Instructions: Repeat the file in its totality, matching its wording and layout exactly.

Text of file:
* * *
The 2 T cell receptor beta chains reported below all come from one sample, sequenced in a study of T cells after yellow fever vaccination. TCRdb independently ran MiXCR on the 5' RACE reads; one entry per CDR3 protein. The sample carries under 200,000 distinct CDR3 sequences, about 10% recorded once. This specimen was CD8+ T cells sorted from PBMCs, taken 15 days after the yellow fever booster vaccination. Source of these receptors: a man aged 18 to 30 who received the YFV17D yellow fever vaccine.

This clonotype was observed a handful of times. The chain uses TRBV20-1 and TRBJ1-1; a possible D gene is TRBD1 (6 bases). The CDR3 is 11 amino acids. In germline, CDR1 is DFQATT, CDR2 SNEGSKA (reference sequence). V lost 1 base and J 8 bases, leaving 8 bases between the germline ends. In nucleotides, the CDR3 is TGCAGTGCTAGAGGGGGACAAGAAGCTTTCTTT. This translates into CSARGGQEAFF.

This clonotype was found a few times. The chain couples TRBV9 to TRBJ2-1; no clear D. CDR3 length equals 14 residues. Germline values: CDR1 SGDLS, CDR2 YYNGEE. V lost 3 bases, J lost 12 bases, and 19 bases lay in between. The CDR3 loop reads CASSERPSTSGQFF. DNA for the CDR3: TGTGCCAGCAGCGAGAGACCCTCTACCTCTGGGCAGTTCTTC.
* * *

The 2 T cell receptor beta chains reported below all come from one sample, sequenced in a study of T cells after yellow fever vaccination. TCRdb independently ran MiXCR on the 5' RACE reads; one entry per CDR3 protein. The sample carries under 200,000 distinct CDR3 sequences, about 10% recorded once. This specimen was CD8+ T cells sorted from PBMCs, taken 15 days after the yellow fever booster vaccination. Source of these receptors: a man aged 18 to 30 who received the YFV17D yellow fever vaccine.

This clonotype was observed a handful of times. The chain uses TRBV20-1 and TRBJ1-1; a possible D gene is TRBD1 (6 bases). The CDR3 is 11 amino acids. In germline, CDR1 is DFQATT, CDR2 SNEGSKA (reference sequence). V lost 1 base and J 8 bases, leaving 8 bases between the germline ends. In nucleotides, the CDR3 is TGCAGTGCTAGAGGGGGACAAGAAGCTTTCTTT. This translates into CSARGGQEAFF.

This clonotype was found a few times. The chain couples TRBV9 to TRBJ2-1; no clear D. CDR3 length equals 14 residues. Germline values: CDR1 SGDLS, CDR2 YYNGEE. V lost 3 bases, J lost 12 bases, and 19 bases lay in between. The CDR3 loop reads CASSERPSTSGQFF. DNA for the CDR3: TGTGCCAGCAGCGAGAGACCCTCTACCTCTGGGCAGTTCTTC.